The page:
Ian Maguire: ‘I hadn’t experienced the pat on the back from supporters’

For Ian Maguire, it’s all about learning from the experiences.

Whether it be how to close out games properly like Cork should have done against Donegal two years ago, or taking the good things out of St Finbarr’s epic battles with Nemo in last year’s county finals, or even taking the advice of clubmate Rory McCarthy on not filling himself up with jellies before big championship games, there’s always something to be learned, something to improve on.

Even though he’s only 24, there’s no doubting that Maguire is one of the leaders on this Cork football team. He was a shining light on a dark day in Killarney last summer and this year has found himself in the captain’s role. It seems to rest easy on him, however, as he’s learned from, well, experience.

“Captaincy can be kind of a funny one, you can see certain players being burdened by it but I’m just one of these players who learns from others. I learned from Shieldsy (Michael Shields), I learned from (Paul) Kerrigan that you go out and lead by the way you play, it doesn’t matter what you say.

“I just followed on, Shieldsy’s lead, he doesn’t say much but you know he means business when he crosses the line. It was a great experience during the year, even with the ups and downs. There’s nothing harder than facing the media after a tough loss with no answers. But look, that’s part and parcel of it and it’s been a good experience so far and we got off on the right foot against Tipperary and we’re hoping for more now the next day.”

The next day sees Cork take on the old enemy at home in the revamped Páirc Uí Chaoimh for the first time since 2014 and it’s something he’s looking forward to.

“I love playing in Páirc Uí Chaoimh, I love playing in Cork, to be honest, whether it be in Páirc Uí Rinn or Páirc Uí Chaoimh. It’s savage when you’re playing big games in big stadiums, it means a lot, especially when there’s a crowd roaring you on.

!The two county finals last year were a great experience albeit we came out on the wrong side. But when you’re playing your best football on the big stage it’s important as a player — because it gives you more confidence.”

Confidence is something Cork have been short on in recent years so the performance against Tipperary in the semi-final was a much needed fillip.

“I suppose there was a mixture of emotions really. You don’t want to say relief, because it sounds like it was a desperate situation and it never was that. But I suppose ‘proud’ would be the word I’d use. I remember just a couple of supporters patting me on the back and it’s something, as a young player, that I haven’t experienced in the Cork jersey yet at senior level. It could be different for the likes of (Paul) Kerrigan, Aidan Walsh and Donncha (O’Connor) obviously, because they’ve done it all, but I think that was a huge thing to take away from the game, the validation we got from the supporters, which was something different we got from the last couple of years.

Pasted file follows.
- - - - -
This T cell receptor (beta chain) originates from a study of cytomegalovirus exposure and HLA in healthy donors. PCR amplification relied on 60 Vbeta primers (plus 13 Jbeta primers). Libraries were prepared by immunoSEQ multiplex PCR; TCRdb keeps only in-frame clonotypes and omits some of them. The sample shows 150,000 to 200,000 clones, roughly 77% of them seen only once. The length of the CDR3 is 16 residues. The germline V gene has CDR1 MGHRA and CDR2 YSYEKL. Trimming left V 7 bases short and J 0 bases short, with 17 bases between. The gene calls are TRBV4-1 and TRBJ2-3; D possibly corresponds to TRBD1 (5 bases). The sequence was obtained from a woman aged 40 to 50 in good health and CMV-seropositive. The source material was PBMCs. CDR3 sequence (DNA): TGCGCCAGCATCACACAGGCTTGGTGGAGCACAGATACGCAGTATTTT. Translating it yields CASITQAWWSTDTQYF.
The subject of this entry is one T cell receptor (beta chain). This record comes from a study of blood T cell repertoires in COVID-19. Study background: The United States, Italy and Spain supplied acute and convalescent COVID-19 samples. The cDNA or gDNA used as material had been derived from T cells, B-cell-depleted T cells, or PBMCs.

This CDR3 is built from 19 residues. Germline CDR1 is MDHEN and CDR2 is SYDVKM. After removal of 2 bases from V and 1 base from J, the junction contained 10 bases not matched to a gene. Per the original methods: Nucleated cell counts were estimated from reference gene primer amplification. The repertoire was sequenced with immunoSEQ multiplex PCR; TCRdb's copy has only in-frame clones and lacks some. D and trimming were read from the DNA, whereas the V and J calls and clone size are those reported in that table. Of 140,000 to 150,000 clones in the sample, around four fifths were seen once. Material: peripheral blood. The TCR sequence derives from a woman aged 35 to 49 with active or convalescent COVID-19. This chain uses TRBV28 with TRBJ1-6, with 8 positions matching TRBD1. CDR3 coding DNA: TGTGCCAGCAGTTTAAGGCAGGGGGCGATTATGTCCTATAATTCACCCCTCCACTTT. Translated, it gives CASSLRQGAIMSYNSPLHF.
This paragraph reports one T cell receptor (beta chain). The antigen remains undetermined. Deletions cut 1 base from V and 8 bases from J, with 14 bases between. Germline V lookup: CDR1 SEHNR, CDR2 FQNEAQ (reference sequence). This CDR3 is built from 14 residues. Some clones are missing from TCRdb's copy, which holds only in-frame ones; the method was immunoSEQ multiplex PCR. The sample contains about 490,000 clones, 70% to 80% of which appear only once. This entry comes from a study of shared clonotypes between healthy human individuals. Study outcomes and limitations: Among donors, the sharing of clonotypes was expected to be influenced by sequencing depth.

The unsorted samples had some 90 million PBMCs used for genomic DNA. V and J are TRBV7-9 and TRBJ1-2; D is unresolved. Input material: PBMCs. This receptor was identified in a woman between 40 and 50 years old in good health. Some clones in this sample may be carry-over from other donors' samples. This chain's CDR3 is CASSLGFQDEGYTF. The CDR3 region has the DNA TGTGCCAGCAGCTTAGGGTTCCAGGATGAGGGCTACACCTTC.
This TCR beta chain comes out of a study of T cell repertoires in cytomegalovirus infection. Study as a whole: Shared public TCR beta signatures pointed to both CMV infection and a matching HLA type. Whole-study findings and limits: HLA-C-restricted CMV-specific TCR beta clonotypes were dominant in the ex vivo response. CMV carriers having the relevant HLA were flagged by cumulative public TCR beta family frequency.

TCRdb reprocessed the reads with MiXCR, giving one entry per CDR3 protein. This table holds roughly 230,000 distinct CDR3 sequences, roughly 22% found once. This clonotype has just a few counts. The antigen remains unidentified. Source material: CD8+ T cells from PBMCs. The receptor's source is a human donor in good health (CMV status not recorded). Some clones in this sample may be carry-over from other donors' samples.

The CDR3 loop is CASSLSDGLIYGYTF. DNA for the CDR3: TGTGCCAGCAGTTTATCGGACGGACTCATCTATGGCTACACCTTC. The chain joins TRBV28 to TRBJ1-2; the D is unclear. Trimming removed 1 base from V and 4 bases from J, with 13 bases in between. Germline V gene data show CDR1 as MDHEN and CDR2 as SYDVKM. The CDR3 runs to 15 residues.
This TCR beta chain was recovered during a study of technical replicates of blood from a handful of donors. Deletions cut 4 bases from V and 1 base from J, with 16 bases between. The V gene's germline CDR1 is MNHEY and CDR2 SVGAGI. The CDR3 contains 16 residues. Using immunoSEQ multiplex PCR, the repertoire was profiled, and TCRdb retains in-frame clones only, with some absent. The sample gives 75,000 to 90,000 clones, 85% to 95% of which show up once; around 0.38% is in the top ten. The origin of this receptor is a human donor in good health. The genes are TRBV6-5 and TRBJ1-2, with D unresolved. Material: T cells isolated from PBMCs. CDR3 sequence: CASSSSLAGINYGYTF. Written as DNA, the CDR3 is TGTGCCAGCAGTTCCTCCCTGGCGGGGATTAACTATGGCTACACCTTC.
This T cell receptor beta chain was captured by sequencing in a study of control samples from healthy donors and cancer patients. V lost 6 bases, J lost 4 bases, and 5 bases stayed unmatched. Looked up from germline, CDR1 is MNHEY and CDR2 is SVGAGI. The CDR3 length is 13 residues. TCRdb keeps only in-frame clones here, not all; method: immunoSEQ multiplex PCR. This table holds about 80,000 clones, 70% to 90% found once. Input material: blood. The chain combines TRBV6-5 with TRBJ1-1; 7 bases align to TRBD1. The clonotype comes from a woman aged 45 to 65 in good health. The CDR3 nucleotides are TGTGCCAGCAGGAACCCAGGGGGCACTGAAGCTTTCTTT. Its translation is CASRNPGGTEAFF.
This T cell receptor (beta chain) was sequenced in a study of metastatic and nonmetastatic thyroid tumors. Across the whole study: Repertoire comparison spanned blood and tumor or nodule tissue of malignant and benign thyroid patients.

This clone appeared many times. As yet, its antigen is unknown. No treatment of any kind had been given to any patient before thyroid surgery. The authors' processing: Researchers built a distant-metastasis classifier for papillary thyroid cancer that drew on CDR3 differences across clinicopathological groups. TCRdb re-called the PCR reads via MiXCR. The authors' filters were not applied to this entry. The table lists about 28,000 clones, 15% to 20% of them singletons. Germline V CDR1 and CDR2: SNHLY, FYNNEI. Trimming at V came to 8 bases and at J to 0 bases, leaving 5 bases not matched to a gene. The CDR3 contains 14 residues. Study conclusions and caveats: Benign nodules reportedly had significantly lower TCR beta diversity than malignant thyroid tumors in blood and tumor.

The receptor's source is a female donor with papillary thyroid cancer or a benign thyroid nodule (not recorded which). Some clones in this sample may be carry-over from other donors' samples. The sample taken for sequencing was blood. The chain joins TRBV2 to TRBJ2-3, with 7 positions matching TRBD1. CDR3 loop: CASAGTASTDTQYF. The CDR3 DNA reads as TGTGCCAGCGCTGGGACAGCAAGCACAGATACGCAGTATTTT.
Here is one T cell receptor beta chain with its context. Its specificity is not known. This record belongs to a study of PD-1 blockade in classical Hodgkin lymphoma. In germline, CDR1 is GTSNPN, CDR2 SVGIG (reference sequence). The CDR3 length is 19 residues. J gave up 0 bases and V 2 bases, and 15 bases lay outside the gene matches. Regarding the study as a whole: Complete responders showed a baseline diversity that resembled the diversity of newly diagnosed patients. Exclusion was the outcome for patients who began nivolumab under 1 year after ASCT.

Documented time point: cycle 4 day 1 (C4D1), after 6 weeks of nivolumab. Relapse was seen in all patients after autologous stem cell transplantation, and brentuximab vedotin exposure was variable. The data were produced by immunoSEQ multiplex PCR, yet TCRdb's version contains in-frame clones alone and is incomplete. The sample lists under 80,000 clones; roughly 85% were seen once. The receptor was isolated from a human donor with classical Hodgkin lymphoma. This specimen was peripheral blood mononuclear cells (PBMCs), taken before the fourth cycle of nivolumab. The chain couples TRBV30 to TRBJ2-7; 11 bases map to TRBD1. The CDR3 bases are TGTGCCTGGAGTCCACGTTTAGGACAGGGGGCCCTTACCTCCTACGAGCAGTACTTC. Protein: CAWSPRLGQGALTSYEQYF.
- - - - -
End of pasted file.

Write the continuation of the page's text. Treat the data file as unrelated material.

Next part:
“Because we’ve played in tight games but we haven’t got the result, and at the end of the day it doesn’t matter how good you play if you can’t win the big games. It doesn’t matter. We played on the front foot that day (against Tipp) right from the get-go and it was a huge result for us. But what’s giving us extra confidence going into the Munster final is that we got a big performance with the result. We didn’t just get over the line and I think we showed true class there in our performance.”

Because Cork’s last two years have ended in good performances that lacked the result?

“Yeah, I suppose, even the Donegal game two years ago. We were five points up in the first half and if we’d just managed the game properly we’d have been home and hosed. But I think that was something we did against Tipp. We lost a couple of kick-outs, I think they got three points in a row but then we went up, won a free, Kerrigan came on and it led to two more points and that’s the type of composure you need in big games. Because at this level teams are going to go on runs and you need to be able to compose yourself on the pitch and just rise up for those big moments.”

Something else that stood out from the Tipperary game was Cork’s fitness and energy levels. There was a relentlessness to their running that wasn’t there throughout the league. This suggests that a tough winter was endured, but Maguire is astute enough to know that fitness is really about perception.

“I will be one to say that we’ve always put in the work over the past couple of years. Fitness can always look funny because when you put in a bad performance people always jump to fitness. Dublin never lose and people always say that Dublin are the fittest team in Ireland!

“But I think the biggest thing in the league was we always tried to play on the front foot — bar the Cavan game, we were just flat that day, simple as.”

As Kerry loom, much like his manager, Maguire is keeping the focus internal. “I know a lot of people talk about the mental side of playing Kerry... Ronan has been preaching all year that it doesn’t matter who you’re playing, we have to worry about ourselves.

“I suppose if you’re looking at U21 the last six or seven years, bar last year, I think every player on that team (v Tipp) has beaten Kerry at U21 level. Look, it mightn’t matter for much but we’re going in there knowing we have to focus on ourselves. We have a lot of confidence and we’re excited to take on the challenge of a Munster final.”

Papertalk GAA Podcast with Colm Cooper and Paddy Kelly: ‘The Cork gameplan will be simple’  

 

 



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